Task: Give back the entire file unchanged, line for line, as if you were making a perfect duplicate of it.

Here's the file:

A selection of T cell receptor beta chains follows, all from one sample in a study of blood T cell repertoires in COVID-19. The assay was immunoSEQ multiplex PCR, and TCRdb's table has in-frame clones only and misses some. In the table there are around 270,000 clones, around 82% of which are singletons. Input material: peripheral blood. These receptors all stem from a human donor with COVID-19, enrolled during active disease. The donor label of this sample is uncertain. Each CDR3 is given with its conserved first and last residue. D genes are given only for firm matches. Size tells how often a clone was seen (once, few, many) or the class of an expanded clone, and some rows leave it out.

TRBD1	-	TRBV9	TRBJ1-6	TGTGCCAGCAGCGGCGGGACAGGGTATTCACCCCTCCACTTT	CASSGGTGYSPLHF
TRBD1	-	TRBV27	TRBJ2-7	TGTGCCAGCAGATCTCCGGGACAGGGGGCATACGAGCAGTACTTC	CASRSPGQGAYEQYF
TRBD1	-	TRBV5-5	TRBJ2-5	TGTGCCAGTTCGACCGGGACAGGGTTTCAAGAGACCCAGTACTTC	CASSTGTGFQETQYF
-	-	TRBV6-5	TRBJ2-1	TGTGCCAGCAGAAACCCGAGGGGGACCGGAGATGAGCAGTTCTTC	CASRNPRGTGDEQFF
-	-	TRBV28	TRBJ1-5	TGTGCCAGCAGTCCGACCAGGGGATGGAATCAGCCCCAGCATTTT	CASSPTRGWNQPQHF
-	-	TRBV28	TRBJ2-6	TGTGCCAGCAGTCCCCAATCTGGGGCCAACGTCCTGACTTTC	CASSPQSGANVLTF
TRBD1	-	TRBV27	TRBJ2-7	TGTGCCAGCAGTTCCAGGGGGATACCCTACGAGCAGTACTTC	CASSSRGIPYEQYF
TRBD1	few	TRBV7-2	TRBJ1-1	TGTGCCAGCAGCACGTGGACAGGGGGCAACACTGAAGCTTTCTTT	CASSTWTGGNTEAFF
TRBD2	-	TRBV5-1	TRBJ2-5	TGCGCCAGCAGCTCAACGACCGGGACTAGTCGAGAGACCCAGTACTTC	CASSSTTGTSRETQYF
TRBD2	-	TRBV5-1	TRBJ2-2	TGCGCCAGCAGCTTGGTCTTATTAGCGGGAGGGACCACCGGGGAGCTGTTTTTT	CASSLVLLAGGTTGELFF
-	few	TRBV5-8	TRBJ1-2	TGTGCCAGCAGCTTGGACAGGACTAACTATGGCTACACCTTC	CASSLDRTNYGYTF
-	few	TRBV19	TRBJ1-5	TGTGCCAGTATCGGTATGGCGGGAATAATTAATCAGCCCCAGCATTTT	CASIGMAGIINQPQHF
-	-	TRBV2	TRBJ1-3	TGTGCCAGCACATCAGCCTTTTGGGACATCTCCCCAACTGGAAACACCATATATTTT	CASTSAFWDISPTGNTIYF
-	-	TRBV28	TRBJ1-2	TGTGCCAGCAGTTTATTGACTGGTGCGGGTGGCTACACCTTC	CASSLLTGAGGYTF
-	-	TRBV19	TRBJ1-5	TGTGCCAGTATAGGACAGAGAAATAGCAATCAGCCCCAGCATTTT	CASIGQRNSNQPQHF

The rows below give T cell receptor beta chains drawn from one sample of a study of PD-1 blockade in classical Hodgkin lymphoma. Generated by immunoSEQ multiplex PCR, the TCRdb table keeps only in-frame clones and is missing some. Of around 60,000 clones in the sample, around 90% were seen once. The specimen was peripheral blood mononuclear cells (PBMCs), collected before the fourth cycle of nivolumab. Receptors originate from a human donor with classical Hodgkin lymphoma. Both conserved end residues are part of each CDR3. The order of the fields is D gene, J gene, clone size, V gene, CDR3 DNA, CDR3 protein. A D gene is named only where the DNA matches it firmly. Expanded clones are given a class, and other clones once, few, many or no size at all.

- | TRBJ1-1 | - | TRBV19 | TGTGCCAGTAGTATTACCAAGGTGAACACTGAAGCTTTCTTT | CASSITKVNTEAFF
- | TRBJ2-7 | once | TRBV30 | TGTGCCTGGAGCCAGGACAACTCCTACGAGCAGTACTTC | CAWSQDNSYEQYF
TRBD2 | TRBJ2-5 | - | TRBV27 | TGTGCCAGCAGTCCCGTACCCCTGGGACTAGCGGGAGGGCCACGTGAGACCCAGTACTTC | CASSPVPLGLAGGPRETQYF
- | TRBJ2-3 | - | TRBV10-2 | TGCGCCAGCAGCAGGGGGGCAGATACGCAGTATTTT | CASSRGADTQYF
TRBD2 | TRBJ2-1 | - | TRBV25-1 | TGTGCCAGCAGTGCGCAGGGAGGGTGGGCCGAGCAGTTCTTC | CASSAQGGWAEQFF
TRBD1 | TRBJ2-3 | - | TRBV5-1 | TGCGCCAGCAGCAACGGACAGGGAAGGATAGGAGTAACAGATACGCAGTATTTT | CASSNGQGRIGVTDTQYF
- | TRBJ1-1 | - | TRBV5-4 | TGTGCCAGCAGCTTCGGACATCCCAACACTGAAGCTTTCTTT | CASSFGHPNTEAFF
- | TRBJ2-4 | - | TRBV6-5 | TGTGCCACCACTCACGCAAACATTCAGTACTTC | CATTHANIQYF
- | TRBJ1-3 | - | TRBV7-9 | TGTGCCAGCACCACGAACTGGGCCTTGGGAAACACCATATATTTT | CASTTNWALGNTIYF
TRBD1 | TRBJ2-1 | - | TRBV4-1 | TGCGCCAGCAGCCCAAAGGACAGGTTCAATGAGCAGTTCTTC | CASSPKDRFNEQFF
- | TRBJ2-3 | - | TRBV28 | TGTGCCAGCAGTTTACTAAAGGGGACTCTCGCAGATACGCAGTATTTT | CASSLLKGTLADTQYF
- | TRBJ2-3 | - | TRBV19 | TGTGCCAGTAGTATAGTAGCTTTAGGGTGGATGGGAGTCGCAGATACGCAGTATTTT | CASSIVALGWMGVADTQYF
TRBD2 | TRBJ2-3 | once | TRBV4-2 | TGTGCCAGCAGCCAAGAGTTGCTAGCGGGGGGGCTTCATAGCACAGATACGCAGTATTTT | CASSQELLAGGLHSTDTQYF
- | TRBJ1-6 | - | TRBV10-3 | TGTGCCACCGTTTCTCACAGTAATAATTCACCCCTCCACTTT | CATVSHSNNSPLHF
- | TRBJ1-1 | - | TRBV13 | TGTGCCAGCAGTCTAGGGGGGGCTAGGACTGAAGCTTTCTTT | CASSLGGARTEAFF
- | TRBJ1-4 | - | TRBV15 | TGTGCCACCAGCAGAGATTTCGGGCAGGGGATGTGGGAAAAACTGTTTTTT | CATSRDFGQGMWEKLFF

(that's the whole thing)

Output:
A selection of T cell receptor beta chains follows, all from one sample in a study of blood T cell repertoires in COVID-19. The assay was immunoSEQ multiplex PCR, and TCRdb's table has in-frame clones only and misses some. In the table there are around 270,000 clones, around 82% of which are singletons. Input material: peripheral blood. These receptors all stem from a human donor with COVID-19, enrolled during active disease. The donor label of this sample is uncertain. Each CDR3 is given with its conserved first and last residue. D genes are given only for firm matches. Size tells how often a clone was seen (once, few, many) or the class of an expanded clone, and some rows leave it out.

TRBD1	-	TRBV9	TRBJ1-6	TGTGCCAGCAGCGGCGGGACAGGGTATTCACCCCTCCACTTT	CASSGGTGYSPLHF
TRBD1	-	TRBV27	TRBJ2-7	TGTGCCAGCAGATCTCCGGGACAGGGGGCATACGAGCAGTACTTC	CASRSPGQGAYEQYF
TRBD1	-	TRBV5-5	TRBJ2-5	TGTGCCAGTTCGACCGGGACAGGGTTTCAAGAGACCCAGTACTTC	CASSTGTGFQETQYF
-	-	TRBV6-5	TRBJ2-1	TGTGCCAGCAGAAACCCGAGGGGGACCGGAGATGAGCAGTTCTTC	CASRNPRGTGDEQFF
-	-	TRBV28	TRBJ1-5	TGTGCCAGCAGTCCGACCAGGGGATGGAATCAGCCCCAGCATTTT	CASSPTRGWNQPQHF
-	-	TRBV28	TRBJ2-6	TGTGCCAGCAGTCCCCAATCTGGGGCCAACGTCCTGACTTTC	CASSPQSGANVLTF
TRBD1	-	TRBV27	TRBJ2-7	TGTGCCAGCAGTTCCAGGGGGATACCCTACGAGCAGTACTTC	CASSSRGIPYEQYF
TRBD1	few	TRBV7-2	TRBJ1-1	TGTGCCAGCAGCACGTGGACAGGGGGCAACACTGAAGCTTTCTTT	CASSTWTGGNTEAFF
TRBD2	-	TRBV5-1	TRBJ2-5	TGCGCCAGCAGCTCAACGACCGGGACTAGTCGAGAGACCCAGTACTTC	CASSSTTGTSRETQYF
TRBD2	-	TRBV5-1	TRBJ2-2	TGCGCCAGCAGCTTGGTCTTATTAGCGGGAGGGACCACCGGGGAGCTGTTTTTT	CASSLVLLAGGTTGELFF
-	few	TRBV5-8	TRBJ1-2	TGTGCCAGCAGCTTGGACAGGACTAACTATGGCTACACCTTC	CASSLDRTNYGYTF
-	few	TRBV19	TRBJ1-5	TGTGCCAGTATCGGTATGGCGGGAATAATTAATCAGCCCCAGCATTTT	CASIGMAGIINQPQHF
-	-	TRBV2	TRBJ1-3	TGTGCCAGCACATCAGCCTTTTGGGACATCTCCCCAACTGGAAACACCATATATTTT	CASTSAFWDISPTGNTIYF
-	-	TRBV28	TRBJ1-2	TGTGCCAGCAGTTTATTGACTGGTGCGGGTGGCTACACCTTC	CASSLLTGAGGYTF
-	-	TRBV19	TRBJ1-5	TGTGCCAGTATAGGACAGAGAAATAGCAATCAGCCCCAGCATTTT	CASIGQRNSNQPQHF

The rows below give T cell receptor beta chains drawn from one sample of a study of PD-1 blockade in classical Hodgkin lymphoma. Generated by immunoSEQ multiplex PCR, the TCRdb table keeps only in-frame clones and is missing some. Of around 60,000 clones in the sample, around 90% were seen once. The specimen was peripheral blood mononuclear cells (PBMCs), collected before the fourth cycle of nivolumab. Receptors originate from a human donor with classical Hodgkin lymphoma. Both conserved end residues are part of each CDR3. The order of the fields is D gene, J gene, clone size, V gene, CDR3 DNA, CDR3 protein. A D gene is named only where the DNA matches it firmly. Expanded clones are given a class, and other clones once, few, many or no size at all.

- | TRBJ1-1 | - | TRBV19 | TGTGCCAGTAGTATTACCAAGGTGAACACTGAAGCTTTCTTT | CASSITKVNTEAFF
- | TRBJ2-7 | once | TRBV30 | TGTGCCTGGAGCCAGGACAACTCCTACGAGCAGTACTTC | CAWSQDNSYEQYF
TRBD2 | TRBJ2-5 | - | TRBV27 | TGTGCCAGCAGTCCCGTACCCCTGGGACTAGCGGGAGGGCCACGTGAGACCCAGTACTTC | CASSPVPLGLAGGPRETQYF
- | TRBJ2-3 | - | TRBV10-2 | TGCGCCAGCAGCAGGGGGGCAGATACGCAGTATTTT | CASSRGADTQYF
TRBD2 | TRBJ2-1 | - | TRBV25-1 | TGTGCCAGCAGTGCGCAGGGAGGGTGGGCCGAGCAGTTCTTC | CASSAQGGWAEQFF
TRBD1 | TRBJ2-3 | - | TRBV5-1 | TGCGCCAGCAGCAACGGACAGGGAAGGATAGGAGTAACAGATACGCAGTATTTT | CASSNGQGRIGVTDTQYF
- | TRBJ1-1 | - | TRBV5-4 | TGTGCCAGCAGCTTCGGACATCCCAACACTGAAGCTTTCTTT | CASSFGHPNTEAFF
- | TRBJ2-4 | - | TRBV6-5 | TGTGCCACCACTCACGCAAACATTCAGTACTTC | CATTHANIQYF
- | TRBJ1-3 | - | TRBV7-9 | TGTGCCAGCACCACGAACTGGGCCTTGGGAAACACCATATATTTT | CASTTNWALGNTIYF
TRBD1 | TRBJ2-1 | - | TRBV4-1 | TGCGCCAGCAGCCCAAAGGACAGGTTCAATGAGCAGTTCTTC | CASSPKDRFNEQFF
- | TRBJ2-3 | - | TRBV28 | TGTGCCAGCAGTTTACTAAAGGGGACTCTCGCAGATACGCAGTATTTT | CASSLLKGTLADTQYF
- | TRBJ2-3 | - | TRBV19 | TGTGCCAGTAGTATAGTAGCTTTAGGGTGGATGGGAGTCGCAGATACGCAGTATTTT | CASSIVALGWMGVADTQYF
TRBD2 | TRBJ2-3 | once | TRBV4-2 | TGTGCCAGCAGCCAAGAGTTGCTAGCGGGGGGGCTTCATAGCACAGATACGCAGTATTTT | CASSQELLAGGLHSTDTQYF
- | TRBJ1-6 | - | TRBV10-3 | TGTGCCACCGTTTCTCACAGTAATAATTCACCCCTCCACTTT | CATVSHSNNSPLHF
- | TRBJ1-1 | - | TRBV13 | TGTGCCAGCAGTCTAGGGGGGGCTAGGACTGAAGCTTTCTTT | CASSLGGARTEAFF
- | TRBJ1-4 | - | TRBV15 | TGTGCCACCAGCAGAGATTTCGGGCAGGGGATGTGGGAAAAACTGTTTTTT | CATSRDFGQGMWEKLFF